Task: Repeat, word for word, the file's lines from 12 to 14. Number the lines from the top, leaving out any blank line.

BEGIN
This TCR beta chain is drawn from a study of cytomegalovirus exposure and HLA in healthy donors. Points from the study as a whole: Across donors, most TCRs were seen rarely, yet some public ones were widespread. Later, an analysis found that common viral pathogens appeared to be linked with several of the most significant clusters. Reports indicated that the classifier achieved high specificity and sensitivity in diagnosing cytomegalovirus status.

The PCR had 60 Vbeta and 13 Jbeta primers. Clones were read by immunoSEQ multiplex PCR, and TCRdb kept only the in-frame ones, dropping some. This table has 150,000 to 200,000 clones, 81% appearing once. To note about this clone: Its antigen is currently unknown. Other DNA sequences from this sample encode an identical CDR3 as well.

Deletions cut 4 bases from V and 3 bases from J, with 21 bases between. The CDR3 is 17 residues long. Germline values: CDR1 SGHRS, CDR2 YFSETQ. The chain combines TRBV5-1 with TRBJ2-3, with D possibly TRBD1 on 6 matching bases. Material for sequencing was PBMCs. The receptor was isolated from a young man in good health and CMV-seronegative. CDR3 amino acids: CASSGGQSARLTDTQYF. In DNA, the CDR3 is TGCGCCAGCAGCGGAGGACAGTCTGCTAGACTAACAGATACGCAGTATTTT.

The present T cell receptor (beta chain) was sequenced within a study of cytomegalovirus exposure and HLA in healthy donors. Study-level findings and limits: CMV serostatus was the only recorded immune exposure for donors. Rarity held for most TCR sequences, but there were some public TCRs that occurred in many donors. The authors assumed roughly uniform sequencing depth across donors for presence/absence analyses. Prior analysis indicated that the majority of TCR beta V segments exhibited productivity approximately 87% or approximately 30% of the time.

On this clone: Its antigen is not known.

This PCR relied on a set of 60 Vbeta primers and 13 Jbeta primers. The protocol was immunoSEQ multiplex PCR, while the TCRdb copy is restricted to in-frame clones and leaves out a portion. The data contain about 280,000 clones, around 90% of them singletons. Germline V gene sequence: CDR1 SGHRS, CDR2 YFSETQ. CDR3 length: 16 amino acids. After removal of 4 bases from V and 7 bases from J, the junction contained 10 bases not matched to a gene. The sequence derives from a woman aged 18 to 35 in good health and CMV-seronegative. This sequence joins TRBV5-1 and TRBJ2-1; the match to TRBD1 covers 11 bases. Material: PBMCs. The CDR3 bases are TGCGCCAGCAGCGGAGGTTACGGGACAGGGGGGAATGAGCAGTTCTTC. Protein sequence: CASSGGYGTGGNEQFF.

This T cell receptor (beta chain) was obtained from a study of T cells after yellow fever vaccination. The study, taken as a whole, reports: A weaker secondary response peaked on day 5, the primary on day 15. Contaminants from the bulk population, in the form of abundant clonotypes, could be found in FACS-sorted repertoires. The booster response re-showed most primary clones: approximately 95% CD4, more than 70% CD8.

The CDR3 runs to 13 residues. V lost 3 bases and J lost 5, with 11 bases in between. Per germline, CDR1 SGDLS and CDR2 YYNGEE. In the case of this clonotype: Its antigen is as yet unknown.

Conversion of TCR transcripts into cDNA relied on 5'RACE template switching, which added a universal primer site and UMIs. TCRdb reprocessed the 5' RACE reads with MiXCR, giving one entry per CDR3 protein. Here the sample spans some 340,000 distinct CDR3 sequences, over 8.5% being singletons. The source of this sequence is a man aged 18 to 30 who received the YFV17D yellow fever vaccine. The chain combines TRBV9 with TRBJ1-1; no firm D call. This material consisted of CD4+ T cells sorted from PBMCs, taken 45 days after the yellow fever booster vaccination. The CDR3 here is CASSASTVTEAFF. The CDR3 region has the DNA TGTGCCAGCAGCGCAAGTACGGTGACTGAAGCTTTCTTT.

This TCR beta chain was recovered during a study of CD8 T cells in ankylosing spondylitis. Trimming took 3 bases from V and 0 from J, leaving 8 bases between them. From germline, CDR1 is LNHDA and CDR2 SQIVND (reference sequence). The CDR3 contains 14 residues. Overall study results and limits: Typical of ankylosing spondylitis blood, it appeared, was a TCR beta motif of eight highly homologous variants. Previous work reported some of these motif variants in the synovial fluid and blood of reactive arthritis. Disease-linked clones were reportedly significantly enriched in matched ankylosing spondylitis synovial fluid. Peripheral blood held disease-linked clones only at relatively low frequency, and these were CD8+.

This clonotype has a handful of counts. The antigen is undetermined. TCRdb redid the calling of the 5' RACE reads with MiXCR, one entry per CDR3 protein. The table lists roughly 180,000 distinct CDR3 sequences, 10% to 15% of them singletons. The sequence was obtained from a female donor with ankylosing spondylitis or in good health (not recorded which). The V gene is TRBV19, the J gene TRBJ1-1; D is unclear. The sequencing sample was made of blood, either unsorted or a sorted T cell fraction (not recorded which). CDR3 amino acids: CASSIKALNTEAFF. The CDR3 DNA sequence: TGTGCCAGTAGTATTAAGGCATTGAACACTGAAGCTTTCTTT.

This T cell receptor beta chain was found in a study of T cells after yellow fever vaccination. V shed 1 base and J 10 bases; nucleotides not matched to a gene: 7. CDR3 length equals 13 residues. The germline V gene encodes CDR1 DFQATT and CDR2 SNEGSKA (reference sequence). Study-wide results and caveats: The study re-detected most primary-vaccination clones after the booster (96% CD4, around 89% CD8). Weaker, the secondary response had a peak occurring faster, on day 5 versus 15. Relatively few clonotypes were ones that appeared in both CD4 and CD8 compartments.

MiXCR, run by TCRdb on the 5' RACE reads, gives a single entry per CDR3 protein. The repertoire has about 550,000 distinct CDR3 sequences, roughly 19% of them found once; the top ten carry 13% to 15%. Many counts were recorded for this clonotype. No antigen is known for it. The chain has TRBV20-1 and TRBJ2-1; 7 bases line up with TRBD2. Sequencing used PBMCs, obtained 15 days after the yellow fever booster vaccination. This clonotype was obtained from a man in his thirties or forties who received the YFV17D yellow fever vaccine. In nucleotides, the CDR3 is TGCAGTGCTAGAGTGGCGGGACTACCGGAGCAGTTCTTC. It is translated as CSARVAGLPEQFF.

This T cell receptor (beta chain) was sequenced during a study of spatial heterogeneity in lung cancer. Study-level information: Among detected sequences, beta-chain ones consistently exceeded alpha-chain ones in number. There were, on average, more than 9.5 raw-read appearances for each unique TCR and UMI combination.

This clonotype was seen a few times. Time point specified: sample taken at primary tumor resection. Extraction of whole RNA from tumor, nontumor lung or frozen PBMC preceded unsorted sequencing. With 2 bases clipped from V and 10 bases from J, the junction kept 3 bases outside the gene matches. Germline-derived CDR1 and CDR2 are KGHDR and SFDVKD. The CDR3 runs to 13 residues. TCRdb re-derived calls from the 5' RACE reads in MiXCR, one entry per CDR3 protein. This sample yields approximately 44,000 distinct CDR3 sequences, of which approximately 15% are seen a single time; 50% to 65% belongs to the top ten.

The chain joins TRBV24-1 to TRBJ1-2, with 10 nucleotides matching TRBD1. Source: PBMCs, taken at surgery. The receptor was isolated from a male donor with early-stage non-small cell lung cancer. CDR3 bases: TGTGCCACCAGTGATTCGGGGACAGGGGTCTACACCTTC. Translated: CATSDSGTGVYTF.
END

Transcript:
This T cell receptor beta chain was found in a study of T cells after yellow fever vaccination. V shed 1 base and J 10 bases; nucleotides not matched to a gene: 7. CDR3 length equals 13 residues. The germline V gene encodes CDR1 DFQATT and CDR2 SNEGSKA (reference sequence). Study-wide results and caveats: The study re-detected most primary-vaccination clones after the booster (96% CD4, around 89% CD8). Weaker, the secondary response had a peak occurring faster, on day 5 versus 15. Relatively few clonotypes were ones that appeared in both CD4 and CD8 compartments.

MiXCR, run by TCRdb on the 5' RACE reads, gives a single entry per CDR3 protein. The repertoire has about 550,000 distinct CDR3 sequences, roughly 19% of them found once; the top ten carry 13% to 15%. Many counts were recorded for this clonotype. No antigen is known for it. The chain has TRBV20-1 and TRBJ2-1; 7 bases line up with TRBD2. Sequencing used PBMCs, obtained 15 days after the yellow fever booster vaccination. This clonotype was obtained from a man in his thirties or forties who received the YFV17D yellow fever vaccine. In nucleotides, the CDR3 is TGCAGTGCTAGAGTGGCGGGACTACCGGAGCAGTTCTTC. It is translated as CSARVAGLPEQFF.

This T cell receptor (beta chain) was sequenced during a study of spatial heterogeneity in lung cancer. Study-level information: Among detected sequences, beta-chain ones consistently exceeded alpha-chain ones in number. There were, on average, more than 9.5 raw-read appearances for each unique TCR and UMI combination.